Life changes

It is official, I have a college student. Not a part-time, want to be college student, a full-blown full-time college student. This is the real deal people.

I am a mix of emotions. Any parent should be. I think I am handling this better than Ben is, however. I will be honest with you that as this is getting more and more real, I am a little more sad about it.

True confession though, I am really excited for him.

I am not your ordinary parent, I have decided. I have always celebrated the big milestones. They are supposed to be excited. This is what we are supposed to do. Our job as parents is to get this tiny humans we have been entrusted with as stewards (aka: parents) all the way to adulthood.

Guess what? I do not enjoy feeling inadequate. If my soul purpose in parenthood is to make sure that this tiny human is to also reach adulthood, then should I be sad when another milestone is reached? I think not. I have always thought that sadness meant that I had done something wrong. Reaching those milestones meant that I was doing something right. I was celebrating that!


Yes, I celebrated in the parking lot when I dropped this very same child off for his first day of kindergarten. I went and picked up my mother and we went and had a celebratory breakfast. It was a happy day. Was I sad to be away from my child all day? Sure, but I knew without a doubt that he was where he needed to be that day and his accomplishments were more important than my temporary separation anxiety.

Oh wait…maybe our sadness is not sadness at all but anxiety to be away from the things we love most? Maybe we care so much for these tiny humans we suffer the same fate as them just on a different scale? Maybe we should keep that in perspective and help keep things in check the next time they hit a big milestone. It is not them that is the problem, it is us…

Today, my child no longer needed me. Any anxiety was mine. I will be honest with you, I was excited for him today. After sitting through the “Welcome to the University of North Texas” orientation session for both parents and students, I knew Andrew had made the right choice for this point in his life. The university is catering to the students and helping to fix parental anxiety problems. They believe in just ripping that band-aid right off. After watching some of the parents around me, ripping it off was the only thing that was going to help.

This picture was taken right before dinner on the first day of Freshman orientation. We had been in different sessions for parents and students. We were told we were meeting back up with our students for dinner and we should sit down with our students and discuss the things they had heard in their previous sessions. I had sent Andrew a text message telling him where I was. I know he knew where I was because he did respond. This picture indicates how well the text messages were received, or rather how badly I was needed by this point in the day. Andrew is the tall young man in the blue shirt in the middle of the picture with his head looking to the green wall. He walked right past me.

They broke the kids up into small groups. We were told that there were about 600 freshmen here for orientation in the parent session for this week (there are multiple weeks). They will do everything together in these groups over the orientation period of 3 days. They will go to all their orientation sessions, learn about the university, take tours, etc. They will mostly be together for the next 3 days until they start the academic advising and registration process. The goal was to get all the kids working together as a group and ultimately they will know several kids on campus when they arrive back in the fall.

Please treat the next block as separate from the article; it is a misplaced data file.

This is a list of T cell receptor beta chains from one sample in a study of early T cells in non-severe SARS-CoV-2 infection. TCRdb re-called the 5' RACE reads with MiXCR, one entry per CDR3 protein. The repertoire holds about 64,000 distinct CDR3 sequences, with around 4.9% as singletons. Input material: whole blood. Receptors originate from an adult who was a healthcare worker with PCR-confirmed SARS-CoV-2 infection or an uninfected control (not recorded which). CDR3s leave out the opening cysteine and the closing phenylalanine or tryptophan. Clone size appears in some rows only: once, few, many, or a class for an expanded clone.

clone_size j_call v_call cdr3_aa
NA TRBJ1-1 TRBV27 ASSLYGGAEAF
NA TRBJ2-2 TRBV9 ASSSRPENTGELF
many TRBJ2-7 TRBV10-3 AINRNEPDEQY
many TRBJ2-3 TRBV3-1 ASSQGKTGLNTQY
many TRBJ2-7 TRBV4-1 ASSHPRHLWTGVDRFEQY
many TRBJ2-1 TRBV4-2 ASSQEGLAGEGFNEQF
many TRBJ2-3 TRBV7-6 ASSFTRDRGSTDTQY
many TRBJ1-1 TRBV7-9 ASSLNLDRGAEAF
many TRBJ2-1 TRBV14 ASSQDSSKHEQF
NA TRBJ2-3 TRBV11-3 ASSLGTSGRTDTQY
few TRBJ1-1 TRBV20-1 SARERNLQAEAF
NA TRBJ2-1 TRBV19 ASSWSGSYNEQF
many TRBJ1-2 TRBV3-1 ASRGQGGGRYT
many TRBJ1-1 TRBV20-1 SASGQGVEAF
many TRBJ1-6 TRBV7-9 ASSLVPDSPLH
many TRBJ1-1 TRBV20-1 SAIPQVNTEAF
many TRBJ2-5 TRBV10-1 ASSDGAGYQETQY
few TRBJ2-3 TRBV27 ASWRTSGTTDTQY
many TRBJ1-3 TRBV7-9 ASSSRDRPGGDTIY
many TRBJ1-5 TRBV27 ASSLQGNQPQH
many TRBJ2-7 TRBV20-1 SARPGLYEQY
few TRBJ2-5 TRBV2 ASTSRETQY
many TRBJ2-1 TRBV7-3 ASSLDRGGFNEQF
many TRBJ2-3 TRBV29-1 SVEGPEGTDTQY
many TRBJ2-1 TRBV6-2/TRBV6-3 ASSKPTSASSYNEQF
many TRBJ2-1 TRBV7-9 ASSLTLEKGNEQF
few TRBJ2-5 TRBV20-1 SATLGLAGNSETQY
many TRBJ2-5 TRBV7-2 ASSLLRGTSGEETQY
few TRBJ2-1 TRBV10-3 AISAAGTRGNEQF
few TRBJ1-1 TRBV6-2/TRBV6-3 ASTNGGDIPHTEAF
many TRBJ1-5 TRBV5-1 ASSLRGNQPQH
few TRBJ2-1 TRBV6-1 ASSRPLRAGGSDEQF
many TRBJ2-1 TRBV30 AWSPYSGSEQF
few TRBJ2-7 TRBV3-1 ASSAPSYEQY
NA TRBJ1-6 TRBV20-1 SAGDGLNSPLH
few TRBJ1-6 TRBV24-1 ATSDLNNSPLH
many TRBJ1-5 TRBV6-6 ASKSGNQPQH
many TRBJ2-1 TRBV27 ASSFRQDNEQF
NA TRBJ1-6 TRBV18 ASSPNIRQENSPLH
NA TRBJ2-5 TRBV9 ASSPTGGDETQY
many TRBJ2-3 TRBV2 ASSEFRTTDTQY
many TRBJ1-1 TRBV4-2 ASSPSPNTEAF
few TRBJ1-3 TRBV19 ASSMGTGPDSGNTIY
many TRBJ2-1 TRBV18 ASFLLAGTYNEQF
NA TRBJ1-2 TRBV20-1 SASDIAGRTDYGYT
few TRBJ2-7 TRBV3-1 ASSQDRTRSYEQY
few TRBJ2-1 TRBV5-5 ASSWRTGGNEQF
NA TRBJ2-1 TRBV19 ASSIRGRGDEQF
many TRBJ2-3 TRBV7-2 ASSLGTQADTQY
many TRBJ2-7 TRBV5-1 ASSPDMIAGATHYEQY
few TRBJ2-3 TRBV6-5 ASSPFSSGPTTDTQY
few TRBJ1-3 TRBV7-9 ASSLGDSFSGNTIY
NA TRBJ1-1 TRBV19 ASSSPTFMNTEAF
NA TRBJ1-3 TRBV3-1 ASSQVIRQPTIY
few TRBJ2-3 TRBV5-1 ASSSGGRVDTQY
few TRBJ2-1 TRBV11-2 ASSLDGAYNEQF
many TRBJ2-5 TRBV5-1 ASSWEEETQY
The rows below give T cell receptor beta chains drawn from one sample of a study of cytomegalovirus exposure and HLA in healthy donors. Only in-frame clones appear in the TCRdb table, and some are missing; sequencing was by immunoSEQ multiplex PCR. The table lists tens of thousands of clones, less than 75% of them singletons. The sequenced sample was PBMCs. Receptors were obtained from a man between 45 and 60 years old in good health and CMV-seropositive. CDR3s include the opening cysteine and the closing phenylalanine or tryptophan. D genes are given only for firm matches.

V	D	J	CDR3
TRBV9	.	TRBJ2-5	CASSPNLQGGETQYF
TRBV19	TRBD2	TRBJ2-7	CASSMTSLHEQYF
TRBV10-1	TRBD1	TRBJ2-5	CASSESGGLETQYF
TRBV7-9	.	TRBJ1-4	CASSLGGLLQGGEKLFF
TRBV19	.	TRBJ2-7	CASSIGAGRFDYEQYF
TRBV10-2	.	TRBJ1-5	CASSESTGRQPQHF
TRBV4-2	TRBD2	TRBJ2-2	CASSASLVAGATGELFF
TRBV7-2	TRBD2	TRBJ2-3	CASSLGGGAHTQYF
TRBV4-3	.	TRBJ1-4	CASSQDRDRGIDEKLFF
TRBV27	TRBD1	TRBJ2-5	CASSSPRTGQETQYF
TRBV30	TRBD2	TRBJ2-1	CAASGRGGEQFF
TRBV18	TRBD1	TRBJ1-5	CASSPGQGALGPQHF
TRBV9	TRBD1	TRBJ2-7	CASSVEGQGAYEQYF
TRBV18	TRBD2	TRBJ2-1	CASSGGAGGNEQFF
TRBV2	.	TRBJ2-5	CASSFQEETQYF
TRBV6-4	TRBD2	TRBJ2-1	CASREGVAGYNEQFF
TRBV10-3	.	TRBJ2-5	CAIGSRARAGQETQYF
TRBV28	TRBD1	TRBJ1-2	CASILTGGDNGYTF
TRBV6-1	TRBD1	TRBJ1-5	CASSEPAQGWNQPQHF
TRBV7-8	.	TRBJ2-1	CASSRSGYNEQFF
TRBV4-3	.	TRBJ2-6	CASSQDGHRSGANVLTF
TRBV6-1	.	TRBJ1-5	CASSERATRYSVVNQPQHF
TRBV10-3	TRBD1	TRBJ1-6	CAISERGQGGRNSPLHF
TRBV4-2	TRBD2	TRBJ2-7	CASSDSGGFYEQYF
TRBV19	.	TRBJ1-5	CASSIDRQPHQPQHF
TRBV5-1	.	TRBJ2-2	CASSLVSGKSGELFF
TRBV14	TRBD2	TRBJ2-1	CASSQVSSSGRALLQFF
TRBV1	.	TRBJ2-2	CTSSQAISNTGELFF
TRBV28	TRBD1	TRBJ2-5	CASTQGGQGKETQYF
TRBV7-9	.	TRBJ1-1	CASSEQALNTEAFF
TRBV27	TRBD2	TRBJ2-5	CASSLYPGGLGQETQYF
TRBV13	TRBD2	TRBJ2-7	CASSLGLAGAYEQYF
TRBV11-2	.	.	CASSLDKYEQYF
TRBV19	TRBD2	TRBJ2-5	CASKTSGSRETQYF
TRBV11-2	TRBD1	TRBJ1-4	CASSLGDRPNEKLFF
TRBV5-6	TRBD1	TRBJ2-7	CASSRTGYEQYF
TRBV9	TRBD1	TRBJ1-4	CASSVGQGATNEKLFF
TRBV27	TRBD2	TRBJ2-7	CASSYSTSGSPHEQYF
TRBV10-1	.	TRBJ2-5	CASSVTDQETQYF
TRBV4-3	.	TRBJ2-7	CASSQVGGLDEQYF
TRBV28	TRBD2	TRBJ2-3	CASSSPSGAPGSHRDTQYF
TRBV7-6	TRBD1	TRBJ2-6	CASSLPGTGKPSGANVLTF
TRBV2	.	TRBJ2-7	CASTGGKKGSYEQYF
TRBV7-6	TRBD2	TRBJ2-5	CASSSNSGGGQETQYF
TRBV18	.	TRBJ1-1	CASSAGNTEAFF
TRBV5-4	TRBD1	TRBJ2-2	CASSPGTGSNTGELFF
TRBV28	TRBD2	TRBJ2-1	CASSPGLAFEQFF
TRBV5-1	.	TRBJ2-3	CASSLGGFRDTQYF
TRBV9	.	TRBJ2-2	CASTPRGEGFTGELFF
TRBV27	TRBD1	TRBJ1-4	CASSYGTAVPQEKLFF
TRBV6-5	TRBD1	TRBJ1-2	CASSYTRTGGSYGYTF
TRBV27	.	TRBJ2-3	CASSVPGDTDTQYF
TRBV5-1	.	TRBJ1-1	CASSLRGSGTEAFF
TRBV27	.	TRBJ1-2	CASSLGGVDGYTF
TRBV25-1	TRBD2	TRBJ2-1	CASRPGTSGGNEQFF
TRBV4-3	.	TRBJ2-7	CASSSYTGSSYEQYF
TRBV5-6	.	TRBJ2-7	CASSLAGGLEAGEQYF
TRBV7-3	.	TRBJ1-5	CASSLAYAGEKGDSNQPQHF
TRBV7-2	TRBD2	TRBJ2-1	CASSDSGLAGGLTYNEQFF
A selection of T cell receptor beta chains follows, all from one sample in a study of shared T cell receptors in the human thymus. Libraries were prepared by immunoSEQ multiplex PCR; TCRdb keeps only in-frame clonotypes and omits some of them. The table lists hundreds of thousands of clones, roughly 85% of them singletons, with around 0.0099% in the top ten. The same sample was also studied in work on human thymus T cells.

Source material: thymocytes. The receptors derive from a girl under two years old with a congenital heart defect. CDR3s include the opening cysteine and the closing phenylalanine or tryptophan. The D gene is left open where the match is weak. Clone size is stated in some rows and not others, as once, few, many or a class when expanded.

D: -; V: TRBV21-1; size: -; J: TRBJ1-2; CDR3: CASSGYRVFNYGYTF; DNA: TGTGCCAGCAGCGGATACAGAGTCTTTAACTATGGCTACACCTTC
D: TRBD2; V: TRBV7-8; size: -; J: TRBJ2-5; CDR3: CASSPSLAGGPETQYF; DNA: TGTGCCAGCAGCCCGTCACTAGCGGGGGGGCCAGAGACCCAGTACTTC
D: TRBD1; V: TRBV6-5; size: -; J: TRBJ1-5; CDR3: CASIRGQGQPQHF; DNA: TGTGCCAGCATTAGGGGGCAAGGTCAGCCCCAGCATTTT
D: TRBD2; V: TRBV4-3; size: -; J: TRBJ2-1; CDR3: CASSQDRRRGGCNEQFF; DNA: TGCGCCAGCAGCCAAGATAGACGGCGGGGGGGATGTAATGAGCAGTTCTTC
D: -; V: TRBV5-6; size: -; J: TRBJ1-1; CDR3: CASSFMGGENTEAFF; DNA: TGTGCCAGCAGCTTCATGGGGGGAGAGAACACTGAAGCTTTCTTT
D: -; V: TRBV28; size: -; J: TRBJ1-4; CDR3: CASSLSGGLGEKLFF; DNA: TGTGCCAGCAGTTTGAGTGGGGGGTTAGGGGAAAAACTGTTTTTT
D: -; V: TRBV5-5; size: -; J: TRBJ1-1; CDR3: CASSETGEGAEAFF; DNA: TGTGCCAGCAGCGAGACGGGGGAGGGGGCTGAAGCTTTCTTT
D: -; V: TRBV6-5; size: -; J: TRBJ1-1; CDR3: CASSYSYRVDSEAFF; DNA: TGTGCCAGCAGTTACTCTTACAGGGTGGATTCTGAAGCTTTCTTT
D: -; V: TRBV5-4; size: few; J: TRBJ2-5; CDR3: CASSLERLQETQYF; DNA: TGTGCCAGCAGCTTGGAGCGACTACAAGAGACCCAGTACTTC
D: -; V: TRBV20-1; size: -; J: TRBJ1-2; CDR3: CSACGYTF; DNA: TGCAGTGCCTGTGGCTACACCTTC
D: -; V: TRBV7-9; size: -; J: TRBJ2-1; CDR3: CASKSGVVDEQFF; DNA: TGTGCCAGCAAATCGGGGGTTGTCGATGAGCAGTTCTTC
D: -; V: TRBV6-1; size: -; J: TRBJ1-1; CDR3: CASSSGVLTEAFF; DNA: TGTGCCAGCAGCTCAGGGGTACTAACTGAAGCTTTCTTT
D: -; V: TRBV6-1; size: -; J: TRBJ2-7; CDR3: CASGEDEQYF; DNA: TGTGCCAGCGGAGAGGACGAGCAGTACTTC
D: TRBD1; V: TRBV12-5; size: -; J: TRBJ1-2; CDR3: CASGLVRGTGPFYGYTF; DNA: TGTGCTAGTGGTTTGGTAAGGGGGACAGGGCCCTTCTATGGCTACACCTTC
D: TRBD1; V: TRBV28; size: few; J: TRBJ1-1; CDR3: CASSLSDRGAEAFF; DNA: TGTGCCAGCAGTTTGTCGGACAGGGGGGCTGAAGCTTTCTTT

Unfortunately, some of the groups had a harder time getting to know each other from the sounds of it. Instead of the students being able to sit with their parents they had to sit with their student groups. I understand why they did this. I was only a little annoyed. There were parents that were upset about it. I understand why they were upset about it. Frankly the cafeteria where they had us was too small for the group they had in there – all at one time. The amount of chaos for the amount of time we were allotted. Just not a fantastic idea. Then to change the plan on unsuspecting parents. Not a great idea. Then to serve sub-par food on top of that. Yep, you had some grumpy parents.

Overall the parent orientation experience was just fine. I did not have any complaints about the check in process, parking, or anything like that. My only complaint was that I felt the subject matter for the orientation sessions was a little sparse and ultimately unnecessary. By the third time I had heard the same thing mentioned in depth, I was done. I did not want to hear it again. I still had 2 more days of this and you guessed it, the same topic was on the agenda again for the next 2 days. Boring!

I just did not return for the next 2 days except where I was needed. That was the last day for advising and registration. Parents were not allowed to participate in the advising and registration process but I wanted to sit down and talk with Andrew about the classes he was planning on taking and what his though process was. Mostly I did not want him loading up on an 18 hour semester his first semester out. I wanted him to pay attention to those little courses that say they are 1 hour but really involve several hours of study, lab, or rehearsal time. He had picked a reasonable schedule.

In the end all we missed out on was the parking permit on campus because he was running all over campus trying to get his pre-req courses cleared by the various department heads because his AP and IB test scores were not reported yet. We will take care of that.

But there you have it, Andrew is a college student now and I am excited for him.

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